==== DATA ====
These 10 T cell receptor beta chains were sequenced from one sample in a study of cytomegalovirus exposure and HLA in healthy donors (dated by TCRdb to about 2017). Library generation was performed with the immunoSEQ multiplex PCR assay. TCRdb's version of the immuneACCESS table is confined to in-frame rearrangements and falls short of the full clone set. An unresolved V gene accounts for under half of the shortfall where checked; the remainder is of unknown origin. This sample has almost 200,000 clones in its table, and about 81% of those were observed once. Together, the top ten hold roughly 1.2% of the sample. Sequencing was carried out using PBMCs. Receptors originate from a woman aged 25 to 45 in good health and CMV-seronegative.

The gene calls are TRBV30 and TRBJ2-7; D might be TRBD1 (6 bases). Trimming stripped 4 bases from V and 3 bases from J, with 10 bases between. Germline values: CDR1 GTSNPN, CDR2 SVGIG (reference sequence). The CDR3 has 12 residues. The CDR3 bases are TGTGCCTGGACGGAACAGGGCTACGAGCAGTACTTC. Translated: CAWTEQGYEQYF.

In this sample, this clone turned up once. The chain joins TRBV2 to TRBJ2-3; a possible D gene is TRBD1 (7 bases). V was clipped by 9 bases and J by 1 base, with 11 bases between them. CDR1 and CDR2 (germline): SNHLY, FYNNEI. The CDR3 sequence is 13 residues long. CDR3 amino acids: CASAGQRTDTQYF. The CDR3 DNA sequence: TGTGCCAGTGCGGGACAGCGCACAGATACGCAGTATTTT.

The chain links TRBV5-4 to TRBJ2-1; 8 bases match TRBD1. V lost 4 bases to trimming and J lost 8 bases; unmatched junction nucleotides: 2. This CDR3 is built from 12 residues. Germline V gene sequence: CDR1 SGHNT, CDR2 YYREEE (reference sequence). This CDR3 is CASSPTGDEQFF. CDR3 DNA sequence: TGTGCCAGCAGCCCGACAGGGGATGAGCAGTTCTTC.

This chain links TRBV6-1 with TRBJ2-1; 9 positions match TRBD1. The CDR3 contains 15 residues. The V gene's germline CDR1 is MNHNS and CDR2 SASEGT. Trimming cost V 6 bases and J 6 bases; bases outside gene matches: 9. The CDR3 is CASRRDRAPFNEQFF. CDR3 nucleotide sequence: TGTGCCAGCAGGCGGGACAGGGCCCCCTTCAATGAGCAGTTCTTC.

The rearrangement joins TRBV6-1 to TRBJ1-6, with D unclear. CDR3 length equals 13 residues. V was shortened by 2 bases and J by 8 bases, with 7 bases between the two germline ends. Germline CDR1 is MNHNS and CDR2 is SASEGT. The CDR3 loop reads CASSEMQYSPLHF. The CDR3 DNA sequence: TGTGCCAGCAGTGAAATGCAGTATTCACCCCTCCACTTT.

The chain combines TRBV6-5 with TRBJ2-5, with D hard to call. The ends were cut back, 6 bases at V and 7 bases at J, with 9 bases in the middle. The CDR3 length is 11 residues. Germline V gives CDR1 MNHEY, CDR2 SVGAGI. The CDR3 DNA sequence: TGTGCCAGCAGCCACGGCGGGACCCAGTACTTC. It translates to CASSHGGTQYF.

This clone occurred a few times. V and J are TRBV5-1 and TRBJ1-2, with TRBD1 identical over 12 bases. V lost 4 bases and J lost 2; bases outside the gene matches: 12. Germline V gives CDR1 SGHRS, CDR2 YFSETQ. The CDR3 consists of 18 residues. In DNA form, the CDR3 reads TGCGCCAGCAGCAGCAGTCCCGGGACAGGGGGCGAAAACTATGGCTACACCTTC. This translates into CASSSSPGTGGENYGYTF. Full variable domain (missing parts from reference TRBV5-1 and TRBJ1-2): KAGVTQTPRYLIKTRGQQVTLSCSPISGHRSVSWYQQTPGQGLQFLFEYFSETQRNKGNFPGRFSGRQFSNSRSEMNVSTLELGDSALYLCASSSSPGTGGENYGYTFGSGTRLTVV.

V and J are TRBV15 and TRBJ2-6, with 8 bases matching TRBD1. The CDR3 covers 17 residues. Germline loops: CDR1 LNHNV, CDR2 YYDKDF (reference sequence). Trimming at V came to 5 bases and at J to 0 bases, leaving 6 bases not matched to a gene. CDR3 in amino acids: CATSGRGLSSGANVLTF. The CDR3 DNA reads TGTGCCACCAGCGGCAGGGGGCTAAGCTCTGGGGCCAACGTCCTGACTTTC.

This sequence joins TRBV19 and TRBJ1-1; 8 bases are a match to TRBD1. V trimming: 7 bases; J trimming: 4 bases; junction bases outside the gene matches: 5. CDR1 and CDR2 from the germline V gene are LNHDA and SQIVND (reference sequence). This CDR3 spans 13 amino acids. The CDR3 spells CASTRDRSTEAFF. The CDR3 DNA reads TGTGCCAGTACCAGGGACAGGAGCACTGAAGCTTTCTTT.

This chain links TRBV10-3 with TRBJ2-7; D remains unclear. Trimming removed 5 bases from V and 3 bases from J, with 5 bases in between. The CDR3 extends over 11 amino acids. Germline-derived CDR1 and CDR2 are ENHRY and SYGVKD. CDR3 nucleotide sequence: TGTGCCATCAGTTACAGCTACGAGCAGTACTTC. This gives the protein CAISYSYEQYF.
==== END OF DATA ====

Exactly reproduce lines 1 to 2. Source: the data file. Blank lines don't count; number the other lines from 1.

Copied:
These 10 T cell receptor beta chains were sequenced from one sample in a study of cytomegalovirus exposure and HLA in healthy donors (dated by TCRdb to about 2017). Library generation was performed with the immunoSEQ multiplex PCR assay. TCRdb's version of the immuneACCESS table is confined to in-frame rearrangements and falls short of the full clone set. An unresolved V gene accounts for under half of the shortfall where checked; the remainder is of unknown origin. This sample has almost 200,000 clones in its table, and about 81% of those were observed once. Together, the top ten hold roughly 1.2% of the sample. Sequencing was carried out using PBMCs. Receptors originate from a woman aged 25 to 45 in good health and CMV-seronegative.

The gene calls are TRBV30 and TRBJ2-7; D might be TRBD1 (6 bases). Trimming stripped 4 bases from V and 3 bases from J, with 10 bases between. Germline values: CDR1 GTSNPN, CDR2 SVGIG (reference sequence). The CDR3 has 12 residues. The CDR3 bases are TGTGCCTGGACGGAACAGGGCTACGAGCAGTACTTC. Translated: CAWTEQGYEQYF.